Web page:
The Courier News from Blytheville, Arkansas on December 21, 1949 · Page 8
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The Courier News from Blytheville, Arkansas · Page 8

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Wednesday, December 21, 1949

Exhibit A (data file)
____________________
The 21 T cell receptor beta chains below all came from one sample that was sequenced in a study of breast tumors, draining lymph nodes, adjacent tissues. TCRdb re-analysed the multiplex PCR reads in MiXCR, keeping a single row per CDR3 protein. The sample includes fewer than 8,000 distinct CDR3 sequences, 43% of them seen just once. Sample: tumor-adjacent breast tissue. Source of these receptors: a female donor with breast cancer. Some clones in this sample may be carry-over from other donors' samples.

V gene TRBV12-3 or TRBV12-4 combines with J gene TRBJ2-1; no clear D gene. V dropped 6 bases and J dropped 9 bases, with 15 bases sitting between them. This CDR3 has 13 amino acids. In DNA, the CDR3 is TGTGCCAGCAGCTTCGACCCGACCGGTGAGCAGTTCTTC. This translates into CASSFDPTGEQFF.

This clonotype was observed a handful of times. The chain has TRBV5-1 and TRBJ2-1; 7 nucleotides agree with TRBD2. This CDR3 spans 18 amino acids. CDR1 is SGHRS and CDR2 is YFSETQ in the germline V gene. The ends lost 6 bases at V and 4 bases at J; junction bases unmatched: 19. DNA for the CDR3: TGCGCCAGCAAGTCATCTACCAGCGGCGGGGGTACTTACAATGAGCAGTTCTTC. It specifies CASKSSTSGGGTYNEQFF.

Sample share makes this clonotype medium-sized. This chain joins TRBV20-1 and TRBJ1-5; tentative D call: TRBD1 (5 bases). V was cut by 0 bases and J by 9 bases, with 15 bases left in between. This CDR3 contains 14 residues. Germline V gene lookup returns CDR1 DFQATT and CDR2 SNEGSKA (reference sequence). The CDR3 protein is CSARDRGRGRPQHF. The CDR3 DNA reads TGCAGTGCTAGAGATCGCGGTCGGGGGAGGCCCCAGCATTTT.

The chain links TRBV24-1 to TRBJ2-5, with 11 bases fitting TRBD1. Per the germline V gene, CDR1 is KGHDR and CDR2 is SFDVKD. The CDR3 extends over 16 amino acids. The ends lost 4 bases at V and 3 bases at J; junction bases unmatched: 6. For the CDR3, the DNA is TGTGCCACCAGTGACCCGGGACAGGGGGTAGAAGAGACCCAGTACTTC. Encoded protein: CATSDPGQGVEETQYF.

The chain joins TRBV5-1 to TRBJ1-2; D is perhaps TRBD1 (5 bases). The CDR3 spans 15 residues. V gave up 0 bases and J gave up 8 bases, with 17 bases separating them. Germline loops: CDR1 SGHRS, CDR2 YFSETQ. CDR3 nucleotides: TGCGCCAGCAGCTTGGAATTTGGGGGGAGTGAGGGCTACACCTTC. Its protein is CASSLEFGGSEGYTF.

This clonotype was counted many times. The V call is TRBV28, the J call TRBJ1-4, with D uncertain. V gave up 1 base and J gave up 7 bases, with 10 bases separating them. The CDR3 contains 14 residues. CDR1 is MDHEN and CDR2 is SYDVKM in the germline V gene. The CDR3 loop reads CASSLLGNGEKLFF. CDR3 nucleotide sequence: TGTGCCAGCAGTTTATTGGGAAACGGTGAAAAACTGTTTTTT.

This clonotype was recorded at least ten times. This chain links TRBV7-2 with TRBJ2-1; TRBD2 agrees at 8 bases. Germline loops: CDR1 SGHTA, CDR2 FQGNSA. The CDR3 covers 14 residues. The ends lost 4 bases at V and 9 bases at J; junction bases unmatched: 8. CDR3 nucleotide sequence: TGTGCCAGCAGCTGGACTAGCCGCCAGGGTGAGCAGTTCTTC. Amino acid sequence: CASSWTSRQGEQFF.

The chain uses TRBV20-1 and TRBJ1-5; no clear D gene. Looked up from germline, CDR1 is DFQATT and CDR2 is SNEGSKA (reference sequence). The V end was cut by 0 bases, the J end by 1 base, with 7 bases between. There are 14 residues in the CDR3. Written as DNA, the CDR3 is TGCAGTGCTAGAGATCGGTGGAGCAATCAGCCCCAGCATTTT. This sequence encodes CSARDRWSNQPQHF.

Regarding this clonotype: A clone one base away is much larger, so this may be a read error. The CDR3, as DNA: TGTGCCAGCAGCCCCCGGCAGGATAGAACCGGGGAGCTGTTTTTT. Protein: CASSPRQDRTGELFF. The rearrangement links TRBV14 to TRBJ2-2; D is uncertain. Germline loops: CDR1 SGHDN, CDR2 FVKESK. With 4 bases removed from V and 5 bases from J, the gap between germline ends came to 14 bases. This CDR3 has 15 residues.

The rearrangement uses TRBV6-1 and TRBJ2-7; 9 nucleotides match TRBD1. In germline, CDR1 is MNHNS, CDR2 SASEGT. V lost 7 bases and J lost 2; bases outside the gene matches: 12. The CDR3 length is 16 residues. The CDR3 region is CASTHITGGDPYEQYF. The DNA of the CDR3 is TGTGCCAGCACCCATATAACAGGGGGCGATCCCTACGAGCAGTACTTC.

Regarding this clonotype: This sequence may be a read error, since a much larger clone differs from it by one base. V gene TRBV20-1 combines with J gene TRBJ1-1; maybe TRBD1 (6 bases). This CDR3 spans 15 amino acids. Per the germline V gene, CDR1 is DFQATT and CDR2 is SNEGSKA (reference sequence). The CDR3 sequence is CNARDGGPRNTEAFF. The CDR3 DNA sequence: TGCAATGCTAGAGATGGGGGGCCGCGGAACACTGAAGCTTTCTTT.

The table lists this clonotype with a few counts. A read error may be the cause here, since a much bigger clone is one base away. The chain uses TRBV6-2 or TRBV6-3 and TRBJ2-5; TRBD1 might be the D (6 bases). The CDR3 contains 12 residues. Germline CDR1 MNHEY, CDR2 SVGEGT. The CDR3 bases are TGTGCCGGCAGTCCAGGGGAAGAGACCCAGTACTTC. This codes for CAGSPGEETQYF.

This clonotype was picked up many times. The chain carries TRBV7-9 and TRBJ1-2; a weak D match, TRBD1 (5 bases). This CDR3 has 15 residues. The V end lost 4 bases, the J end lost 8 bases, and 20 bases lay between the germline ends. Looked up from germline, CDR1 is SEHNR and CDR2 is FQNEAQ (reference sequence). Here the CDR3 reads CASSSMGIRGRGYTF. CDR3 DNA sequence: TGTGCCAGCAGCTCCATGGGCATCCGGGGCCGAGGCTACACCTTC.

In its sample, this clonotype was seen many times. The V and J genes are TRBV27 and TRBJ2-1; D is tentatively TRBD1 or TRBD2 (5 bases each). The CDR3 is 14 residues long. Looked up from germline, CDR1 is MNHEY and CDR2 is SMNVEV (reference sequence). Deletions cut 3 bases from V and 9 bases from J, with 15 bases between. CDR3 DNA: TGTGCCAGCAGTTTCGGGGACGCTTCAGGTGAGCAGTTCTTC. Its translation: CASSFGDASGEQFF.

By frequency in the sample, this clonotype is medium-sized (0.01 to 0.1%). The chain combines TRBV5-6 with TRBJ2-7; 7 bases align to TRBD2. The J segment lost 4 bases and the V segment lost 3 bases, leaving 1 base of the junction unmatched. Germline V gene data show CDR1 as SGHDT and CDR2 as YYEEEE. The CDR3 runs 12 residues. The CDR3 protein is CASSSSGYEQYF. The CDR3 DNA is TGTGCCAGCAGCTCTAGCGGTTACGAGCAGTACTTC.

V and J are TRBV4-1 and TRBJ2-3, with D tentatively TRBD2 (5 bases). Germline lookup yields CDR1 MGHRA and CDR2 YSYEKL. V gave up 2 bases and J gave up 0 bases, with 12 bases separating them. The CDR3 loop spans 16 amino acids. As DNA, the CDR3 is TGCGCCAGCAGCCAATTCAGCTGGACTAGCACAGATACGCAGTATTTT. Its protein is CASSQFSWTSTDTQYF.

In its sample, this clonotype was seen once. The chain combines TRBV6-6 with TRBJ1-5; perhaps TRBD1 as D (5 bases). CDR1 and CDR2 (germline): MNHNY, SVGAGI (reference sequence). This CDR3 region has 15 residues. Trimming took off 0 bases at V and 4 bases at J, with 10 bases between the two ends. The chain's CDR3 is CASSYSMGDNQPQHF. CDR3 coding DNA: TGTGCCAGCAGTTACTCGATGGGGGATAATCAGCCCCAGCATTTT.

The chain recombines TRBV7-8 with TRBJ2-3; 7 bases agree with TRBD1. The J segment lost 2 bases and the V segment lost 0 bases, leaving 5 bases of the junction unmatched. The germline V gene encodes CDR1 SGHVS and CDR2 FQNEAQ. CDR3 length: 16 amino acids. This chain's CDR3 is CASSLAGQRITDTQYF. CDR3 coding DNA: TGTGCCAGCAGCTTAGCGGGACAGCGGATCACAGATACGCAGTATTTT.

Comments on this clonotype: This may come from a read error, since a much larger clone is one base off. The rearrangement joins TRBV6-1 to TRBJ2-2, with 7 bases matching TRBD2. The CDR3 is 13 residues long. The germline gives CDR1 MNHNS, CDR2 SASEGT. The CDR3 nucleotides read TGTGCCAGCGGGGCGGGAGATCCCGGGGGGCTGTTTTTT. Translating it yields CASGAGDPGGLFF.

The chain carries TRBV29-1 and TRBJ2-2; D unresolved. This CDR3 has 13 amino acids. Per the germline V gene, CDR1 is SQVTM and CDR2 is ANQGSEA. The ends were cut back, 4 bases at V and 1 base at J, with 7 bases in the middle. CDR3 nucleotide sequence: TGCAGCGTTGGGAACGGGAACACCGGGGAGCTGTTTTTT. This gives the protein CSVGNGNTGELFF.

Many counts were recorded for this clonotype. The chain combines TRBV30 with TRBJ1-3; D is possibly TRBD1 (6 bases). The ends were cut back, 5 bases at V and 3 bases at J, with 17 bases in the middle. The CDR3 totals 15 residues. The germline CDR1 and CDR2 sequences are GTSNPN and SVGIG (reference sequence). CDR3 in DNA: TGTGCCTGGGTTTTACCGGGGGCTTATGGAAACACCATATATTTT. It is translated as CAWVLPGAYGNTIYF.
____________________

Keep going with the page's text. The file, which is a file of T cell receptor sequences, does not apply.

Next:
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PAGE BIGHT BLTnrEVTLLE (ARK.) COURIER NEWS THE BLYTHEV1LLE COURIER NEWS THE COURIER NEWS CO. H. W. HA1NES, Publisher JAMES 1» VEIU5OEFF Editor PAUL D. HUMAN. Advertising Manager Bole National Advertising Representatives Wlllacu Witiner Co. New York, Chicago. Detroit. Atlanta, Memphis. Entered u second class matter at the post- office at Blytheville, Arkajosas. under act ol Congress. October ». 1917. Member o! The Associated Priaa SUBSCRIPTION RATES: By carder Lo the city ol Qlythevllle or any suburban towo where carrlej service U maintained, 20c per week 01 85c pel month By mail, within a radius ol 60 miles 14.on p«t year. $2.00 lor six months. £1 00 for three months: by mall outside 5Q mile tone 110.00 per Tear payable In advance. Meditations They tlial forsake (he law praise the wicked: but such as keep the Jnu nmlpml vilh them. Proverbs 28:4. * * * The good need fear no law; it Is his safety, and the bad man's awe.—Ben Jonson. Barbs When 11 comes to bank rolls, "Rnll Your Own" is a swell motto. * * * In some hl^ l**wns some traffic rops U'lio are polite might be charged with lumlucl unbecoming an officer, * * » Unclaimed merchandise at a post office sale sale Included two grass shirts and a derby. He- minding us that we hope vaudeville will come back strong some day. + * * The safest side for a man lo lake in an argument between two of his neighbors is the out- Bide. » » » A sick Nebraska man married his nurse, Sotne folks will do anything to save money. Historians' Fallacy Can Cause Injustices A lot of people, including some would- be historians who ought to know bettor, often fall into an easy error of thinking that distorts past events and can lead to injustice. 'Hie mistake, whether consciously made or not, is this: reflecting present sttitudes and conditions back lo cover former times when the climate of history actually was quite different. In the last year or two, for example, . the jitters we've suffered about Ktis- sian intentions have led many of our citizens lo dig into earlier chapters on -relations between us and the Soviet Union. Frequently any evidence o£ contact or dealing with the Russians is greeted as automatic proof of disloyally to the United States. Certainly we must take a grave view of any relations that amount to espionage or genuine subversion. But the line between .such activities and other kinds of contact is not always well drawn. That's where the error in thinking comes in. Many forget that Russia was our wartime ally, that in those hard days of 1943 to 1945 it was considered not only proper but downright fashionable to truck with the Soviets. To look back upon countless events placed against this backdrop and condemn sweepingly all who made contact with the Russians is hardly sensible. Likewise, relations with the Soviet Union of the l!)30's are sometimes misjudged through similar error. Only in 1933 had we finally given diplomatic recognition to the Russian Communist regime, and Americans generally were not overjoyed at what they read of Soviet domestic and foreign activities. But no one thought Russia the menace it is considered today. U had joined the League of Nations and was working eagerly for "collective security." This habit of reflecting current attitudes back into the past is not limited to matters affecting the Russians. Ordinary citizens and historians do it all the time. One of the most common practices is to misjudge the moral temper of a period. Biographers looking at late 19ih century United Slates like io talk about the "robber barons," a phrase intended to denote the wickedness of many leading businessmen of the time. But as the more discerning historians point out, the events and figures of that period must be viewed in their own setting. Much that we would condemn today was not regarded as reprehensible then. We might criticize a moral code that seemed to condone acts we think arc evil. But we can't fairly gauge individual behavior in 1885 by the standards of 1950. It's like trying to appraise Chicago as if it were New York or New Orleans. To understand a city you have to know its climate, Its history, its economic basis, its cultural rools. So it is with a moment in history. The events of that moment must be measured against the background that gave rise (o them—not by the attitudes of another day. Need impartial Inquiry The American Medical Association is planning a survey of national health insurance programs outside the United Slates. From the public's viewpoint, the A.MA's study isn't likel ylo be any more useful than the overseas inquiry now being conducted, by Oscar Kwing, Federal Security Administrator. Both A.MA and Kwing, whose office would handle a federal program, are interested parlies in the U. S. debate over medical plans. Neither is liable to bo objective. What the country ought to have is an impartial review of national medical systems, with special reference to Britain's experiment. That would give us a real guide to action here at home. DECEMBER 21, 1049 Views of Others A Responsibility Of Rail roads The tragedy at the Gary railroad station will biiiif a shudder to everyone who reads about it. A group of passengers v.as waiting on a narrow platform for a local train, suddenly the Michigan Central's Twilight limited roaticd by at 90 miles an hour—twice the sjiced limit. The whirl of air pulled a half down to the side ol the racing cars. Two women v,'cre killed outright and a third died later. Others were seriously injured. At their safest, railroad stations arc likely to be places of lurking danger. The passenger must be on guard. Hut if people are permitted on a platform to wait for a tram, it is Ilia railroad's responsibility to see that they arc not subjected to Ihe horrible hazard which swept down at Gary, triteness and an engineer's desire to make up time are no excuse. The lives taken by the ilk-mean Central's haste cannot be restored, but it would help some If this tragedy led nil railroads to niakc sure they do not Invite their prospective customers to stand in places of unnecessary danger. Under the circumstances, the platform at Gary must have been such a place. —ST. LOUIS POST-DISPATCH Imperfect Example Trairho Kostov would not provide the ultimate confession that makes a Communist trial really perfect propagandasise. His refusal to do so cost him a death sentence. The other ten Bulgarian Communists who were tried with him at Sotla on charges of treason subscribed la the proposition that they had acted wrongly. They got oft with life sentences or less. People in the western democracies are no longer surprised by the number of confessions which -people's courts"- record against those brought before rfiem. Knowing something o! the method by which confessions are extracted, it is more surprising when a man, like Koslov. rcluscs to cap Ilic tragic farce of a Communist, trial with the sell-excoriation on which Communist authorities evidently place siich a high value. Yet westerners sometimes do wonder at the urge to correct moral scalps. And Rostov's sentence shows that a people's court does not need a confession to make possible the liquidation of u defendant. It can make an "example" ol any person selected for sacrifice to the system, confession or no confession. But to make a perfect example requires Ihe conic.ssion. For throughout tile country in which the trial takes place the words of the confession can be broadcast. Often they are expressions o( the most subjective states of mind, of introspection leading to abject but unfortunately belated humility, The-y say: "I was wrong—nil the time I thought 1 was really doing something splendid, I was wrong. The government, Is right; u is always right. And now I know this, but too Ute." People who have fought tor liberty have Hail to know they were right. Then they could nsK tlicir lives and even give them up. Bui the "examples' 1 which the people's courts produce, arc nearly all people who appear to have sacrilicctl cvcivUmip u> uoiliing; better Hum personal persistence in a mislaken notion. The 'examples" all say to their countrymen. "Beware, lest you do tiii.v" —CHRISTIAN SCIENCE MONITOR SO THEY SAY "You Gotta Economize!" China's Brand of Communism Takes on More Russian Flavor The DOCTOR SAYS —* The .over-ercdiiloiis. who have nl lowed themselves to -be persuaded that Chinese Communism has tin relation to Ihe Moscow brand carl now disabuse their mimls of' thi~ uiudi advertised piece of mom'' By Kilwln 1'. Jordan. SI. I). Written fill NKA Service The presence, in Moscow of 'tho Ch!nc.-:c Communist leader. General There are a number of different i Mao 'l*"-linis, is in j !5e ]f prOQ( animal parasites commonlv known j rn<ju«h »[ the Chino-Hussian rela- as worms which lodi;e and «row in ] tifn:.-li:p. Mao, wlio frequently has the intestinal tract. One of the most i :;u<! thai he adores Stalin, has hot- common is called pinwunn or seat- i '"""''I ll "«' "><•' Kcit capital as soon TOim liV!.. 1 !!":, 1 L" !"\ cllm ' hm K his con- Infcctiou with pinworms is most common in children, especially in lariie families or In children liviiM in institutions which separate bedrooms are used :odalion of children in an institn- PETER EPSON'S Washington News Notebook Marshal Tho of Yugoslavia Building Quite a Following in Washington, D.C. It Li a tradition RS old as this country to use ihe persuasion of forte \vlirn ncucssRry tn protect [he rights and li\cs, of American riii;rns abrcuid.—American Legion Commander CUorgc N. Ciaig. * * * It'. c n $.0:; y Jay for America \viicn Artimral Der.feliJ, or an,uuie else, can'l conic bctoie a congressional committee and state their opuiicn? \vitiinut bc:np punished.—Sen. Styles Bridges i fl i New HaHiiiahire. • * * J believe that they (Russian learirr.O do not want war Minph because they aie cynical rral- ii-t-s who know that In R majur war the rai<<r> would be sucked against them.—JRHICS Waibnr^. author. ecoi.onnM nnci lecturer. • * * If ^c arc TQ achieve peace, we must imp R positive, Jlo:ward-looking program to .satlsly the physical needs and jsplriLuM aspirations of ninn- kind.—I'reiuiujH Truman, on mass hunger. U. 8., gel dollsin for It and go buy what they want. Nothing Bui the First It is to take advantage of this new state of affairs that the U. S. sendin g a ns\v envoy to Belgrade, peoples has Ambassador Cavendish W. Cannon. has come back to Washington for a physical cliEcfc-np. He LS being replaced by no less a person than A.ssi.stant Secretary of State Gcorgn V. Allen. The best Ls none too good for Tito. While Tito has been bucking the Russians since early 1943, it is his of action in the last few WASHINGTON (NBA)— If Marshal' Tito of Yugoslavia cfime to Washington today, he would probably get a welcome that would break all records. H would make thc recent official turnouts for the Sbah- tiishah of Iran and Prime Minister Jawaharal Nehru of India look like an eloping bridegroom golnp to meet 1m father-in-law at the Union Station on the morning after. All this in spite of the fact that Tito is stttl officially a Commie. Tip-off on this .situation was furnished recently by the Yugoslav em- bnssy in Washington. Ambassador Sava Ka-sanovic threw n party on his country's independence day. A year ago only the Russian and .satellite diplomats showed up. This time none of them wa.s even Invitee!. But 1400 others were, and they all came. Among them, a lot of American businessmen who have suddenly found tlmt they want to do business with Tito. Some of them already have. There was one auto .salesman whn had Just exported half a dozen big limou.sines j to Tito and Co., and another who had heard they were in thc market for a jillion dollars worth of trucks. Tito has a loan. No wonder everybody loves him. The YHJ.JOS, for their part, are finding that it. is nice to do business with thc Yanks. They used to .send trainloaris of metals and lumber and stuff to Russia, as called for by their __ vt 4 .. & ^. n , llv fcu „„. ^_ trade agreement. What they would j curity Council lias marie that connect back would be one second-hand- try a great booster of the United uk with no spare parts. Now they Nations, whereas it was formerly months that has won him pals. Tito is now being given credit for having taken every trick, in his recent ex- chanqes with the Kremlin. His timing has been good, he has not e,x- pwed himsett, and his statements have bepn made with nri eye on what world reaction would be for his country. H ha.s been generally suspected that the United States put Yugoslavia up for election to the United Nations Security Council, but this is denied. The story is that Ihe Yugoslav delegates were given broad powers to decide what they should do at Lake Success. They decided to advance their own candidacy only after they got to New York and sized up the extent ol opposition to Hacking UN to the Hilt Election of Yugoslavia to the Se- ship their copper and lead to the! only a knocker. Tito is now said to regard himself ns the champion 01 the middle-sized countries thai want to maintain their independence of the big powers. Since thi: idea of self-determination for smal ican foreign policy for lo the.- many years, Ih'is provides another note of harmony. icdroom, therefore, aids in spieiui- „ Tlu ' M ° vcovv """pnpcr Uvestia, ig the worms. feuvir-t ^ovmmi.-m organ, cdhorial- Itcliliisr Is Inlense !'lluulio" iTTin O, en^ "-'"I' 1 "' e The c£Ks !rom llie.-ie wornLs are ! i rfln ' jmnerhlist i '-"^ "Amcr- !aid as a rule on the skin and "'"-i derr ilin" b'v V vrrv v ' 1ouslv m >- embrane near thc outlet of; t!u , V,, rces O ' f ,' ll( , ,„;,,,,"•'" wet. This frequently causes. movement in Ash'" \i- itching.' Sometimes the iti-h- i strikes me ^mr'i-iea f ' ins is so severe (hat il produces ] ara ,,.' of wl ',, u is „„,,;„ iiicM, sleeplessness, and even! that ihcatn-. II onlv"" convulsions in small children. The i us [ ft jniike our Asi'-n- accurait! diiuiiosis is made by tak- j complete as our awareness" ; Horn the area which the ] positiun. fov-rd i rpninini fo U-- of'' O m , r ui)iu inhabit and examining :h natcria! utuier tile microscope. Once un outbreak nf infection j' s ' pinworms has been discover-1 cd. treainiciu sl.oald be prompt and thorough. ChUtiren must ho t;ivcn Of course China te:>rt-so n t s on]v m "f- in^ iar "?p cddo » *hich „ , ^ , l th( ; <?'«•'« be" " However, il's a ..... „,,.,., Mao s triumphal visit to the information on hygienic measures that he in Mos.cow is an because :t they aie not. the danger j momernnt. ' "*'" of reinfection is great, Caretul and] However, while we shouldn't un frequent waslnm; of the hands withj del-estimate the impoitance of ihl soap and water is the most import-t development, neither should With the improvement in knowledge of hygiene and how to take care of one's body and better methods of treatment, pinworm infections have become less frequent as hn\e many other similar bacterial and parasitic disorders. Note: Dr. Jordan is unable to answer individual questions from readers. Kowever, each day he will answer one of thc most frequently asked questions in his column. QUESTION: Please tell me what causes excessive shedding of tlie hair of tlie head. ANSWER: There arc many conditions which can cause the hair to . fall out. Some of them are general I infection.? such as typhoid fever, influenza, malaria, and certain dines. iprovmg. Yugoslav forces could have moved into Albania at any lime, but Tito was smart enough not to fall into that Russian trap. Yugoslav demands on Austria have been largely written off. IL is expected that an agreement can be made for the return of Trieste to Italy, though there may be some further dispute over lite surrounding "Zone B" territory. Tito at one time apparently thought thc United Slates would get tired and pull out of Greece, leaving it to a "coalilion" whicii thc Communists could later take over. This belief was strengthened by the, fact that the U. S. had withdrawn most, of its troops from China and western Europe at the end of the war. When the Americans stuck with the Gieeks, Tito ocgan to look for some way out because he was getting tired of sup[>orting the guerrillas. Newspapers in Yugoslavia still write editorials denouncing the capitalist imperialists, but their heart isn't in it any more. After leading off with this old line, they really !>o to town against the Russians. And the inclination here is to uccept ihe deed, rathcv than the word. IN HOLLYWOOD By Erskine Johnson NBA Staff Correspondent HOLLYWOOD —(NEA>— Exclusively Yours:* Clandctte Colbert and Fred Mac-Murray are a good bet to be rctcamed in "My Wife, tho Celebrity," Chester Biskinc's first independent production, it's a comedy about a comcrvntiic bank teller whose wife suddenly becomes a celebrity when sire writes a book about their married life. Strange, the way to some people. stardom comes chain of music schools from coast to coast . . . Will E'rice wants to direct his wife, Maureen O'Hara, in his original story, "The Barbarians." . . . Deanna Durbin is wining her battle nf the bulge. She's ][/$(• ()f 411 T "' '*" J > McKBNNEY ON BRIDGE Hy William E. .McKermry America's Card Authority Writlcn for NI'.A Servirc him today on a bridge hand In which he was careful enough to utilize all his trumps in order to make his contract. Look (he hand over. Doesn't it look as if the declarer has to lose two diamonds, a club and a spade? Well. Lighlner, sitting West, rtid not because he counted his tricks. He trumped the openinrr heart lead, then led the jack of clubs, which South won with the queen. South returned the king of diamonds, which Lightner won with the ace. He now led a small spade to the queen. When the jack dropped it warned him that there mighl be four trumps in the North hand. lie ruffed another heart. A small club was played and won in dummy with the nine. The third heart was then ruffed. Lisrhtner cashed ihe ace of spades. South showed ou I. At this point LlRhlncr played another club and won it in dummy with thc ten. He then cashed the ace of clubs, discarding one of his •mall diamonds. Now there was no way to prevent him from making his king of spades. Lightner said. "It is simple arithmetic, make six spade tricks, a diamond and three clubs, that adds up to ten and your contract." overestimate It. Mao is delivering a very sound military success to Moscow. But he isn't deliverins political domination of China's half billion people. China is far from communizert ideologically. J"st as It was far from being completely within Chiang Kai-shek's Nationalist fold UHA told millions of China's people [I* owly folk who aren't politically coiv scions. They are interested 'in ;. n deolosy which fills Ihe stomach Nobody yet has given then, what they want. It's seven years ago this Christmas season that I had a Jong talk ,. , . ------ with General Chou tn-lai r then Communist liaison diplomat to Generalissimo Chiang Kai- shek's Nationalist government General Chou. who now is foreign minister in General Mao's government tried to impress H on me that Chinese Communists were agrarians and that their ideology had no relation to Moscow. Well, yes and no. The Chinese Communists who are politically conscious are of the Moscow brand Ihe masses who are in the territories conquered by the Communist armies may be labeled Communists but. as previously remarked they do their thinking with their bellies. Their convictions are in accord with this practice. Tiiis means that General Mao in order to consolidate his victory must now rehabilitate war-rav-isii China. He must S ivc the people ftW clothing and fuel. He must reduce the taxation whicii hangs like a bee JICKEXZFE on Pace 10 already lost pounds. . 10 ol those 25 excess Hollywood street scene: Howard Hughes. battered coupe, drives past the Beverly Wil- Brodcrick 'Crawford was just all- I shirc Hotel nml hnils a flicml °" 10 years in i".".-- thc sdcwalk. "How about an ice other actor for 10 years in Holly- Hood. Then comes "All the King's Men" and he's an "overnight" sen? sat ion Hollywood is still blushing. He couldn't cct a Job for eight months before, he was hired for the role. ThiMRs are so tous'n in Hollywood says Harry Smith, that a quiekie producer he knows previews his pictures until he gc!s his money out. RKO L< coins; highbrow: Title of a two-reel short, filmed as "Pal. no? ncleclivc." has been changed to "Pal, Canine Detective." --- ... I Insured Con trad Writing two columns, one on bridge and thc other on canasta. can really keep a fellow busy. Once in awhile yon can get material for crcatn cone at Will Wright's?" Hsks Howard, "Okay." says the friend who gets into the car. Hughes drives to Wright's, parks out front and asks the friend to go in and get him'a cone. "What flavor?" "Strawberry." says Hughes. The friend comes back with two cones and. as the start to eat them, Hughes turns to him nnd s.iys: "Tell me -what arc they saying about me in Hollywood?" It really happened. The friend told me the story. There's A biff rolr rooking (or .In.ui Fontaine at ?>l-fl-M • HKO (riccl In si;n thc Marx tlro- Ilicr* fnr "Alh.iny Mjlil lioat," bill tlrnuchn niurl the idra. lie jlill "v« the brothers nil) ncvrr (In another film together except their i"<n life story. An independent exhibitor whis- . peicd to me the other day: "The • I only star name I can always count on for a e.ood boxoffice Is Gary Grant." Take a bow. Caiy. Boh Hope will plug his new pic- tute, "The Great Lover," with a son?. "Casanova, Don Juan and Me.'' 11 was ^vritten by comedienne Iicnc Ryan. A Viennese actress named Iphlg- t cnic Prediction: Bill Williams will he Hollywood's next western star. He's on the vcrce of signing a deal f o make Ihrcc hig-ttme outdoor films next year . . . Fur designer A! Tcitclbauni ha.s ncxed -mote-i ~ [ ~ - ••- ~ >kin si.n-ks for movie queens, rte-' Sne " be billed that way but on the >;nte 'he bi? lavont on the new i:'shion in a n.ilion^i magazine Whispers Al: 'They'll sag in Ihe scat." Emphath on Trnmbonf Tommy Dortey is launching a 15 Years Ago 3j In Blvthsville— Mi and Mrs. John Guntcr and son, John, Jr., of Hoi'ston. Texas, armed to spend the holidays w : th Mrs. Gunter's mother, Mrs. Joe Elkins and family. George M. Hunt has gone to Elm Springs. Ark., for the holidays. Mrs. Scltna Lcntz Morrison has gone to Chicago to spend the holidays with Mr. Morrison. Mr. and Mrs. S. E. Vail left today for a weeks visit tn Stotcsbtlry and Nevada. Mo., where they will visit Mrs. Vail's mother and other relatives. Beetle Answer to Previous Puzzle * J VAKJ 107 I »KQ102 •Mia Rubber—N'-S vtil. South 1 ¥ 2V Pass Pass West I A 3* 4» Pass North Pass Pass Pass Pass Eist 1 X. T. S N. T. Opening—V 8 both columns from thc same place. The other night I was at the Regency Club In New York. There is where Canasta really originated in I the United States. I kibitzed canasta for awhile, where I saw Mrs. T. A. Llghtner playing. 1 then pulled up a chair behind Castigtolne, Just went to work |,<r husband. Mr. Lightncr. I ''September" at Paramount. she's "Hey, Kid." In the early part of the 20's all vacuum tube radio receivers oper- atc.rt e,n batteries. "Plug-In" sets didn't begin to appear until 1926, pose, is still one of thc most consistent winners at rubber bridge In thc country, and wjiilc he docs not play much tournament bridge I still rate him as one of thc great pla>crs of all time. Lighlncr has written a book on Canasta, but I am writing about HORIZONTAL VERTICAL I Depicted I Fairy beetle 2 Relation 7 u v.-as in 3 Mall drink ancient Ecypt •! "Smallest 13 Law enforcers Slate" (ab.) 14 Interstice 5 Sour 15 Regret fi Turn 1C Senseless 7 Mentally 18 Barrier in a sound river BC/rcek god of 19 Exists war 20 Speech 9 Cerium. 1 22 Tantalum (symbol) (symbol) 10 Pole : 23 Cultivate 11 Click beetle 25 Unclose 12 Hyraces 27 Gcraint's wife 17 Area measure i in Arthurian 20 City officers legend 28 Vehicles •JD Southeast (ab.) 30 Ruthenium (symbol) 31 Transpose Cnb) .12 White 33 Entry in a ledger 35 Group of players 38 Not one 39 Domestic slave 40 Street (ab.) •II Nullifies 47 Bone 48 Belongs to it 50 Sound 51 female relative (coll.) 52 Planted 51 Describe 5C Ktlucatcs 57 Makes into low 21 Greek philosopher 2-1 Pay attention 26 Hesitates 33 Be emphatic 31 falter 36 Oil 37 Disorders 42 Level' •!3 Mining tools 44 Indian mulberry In Ocean current 46 Paradise •!9 Ocean S] Thus 53 Tv;o (prefix) 55 Xote of scale y> W &!».i:£ •^ r "< 50 Mi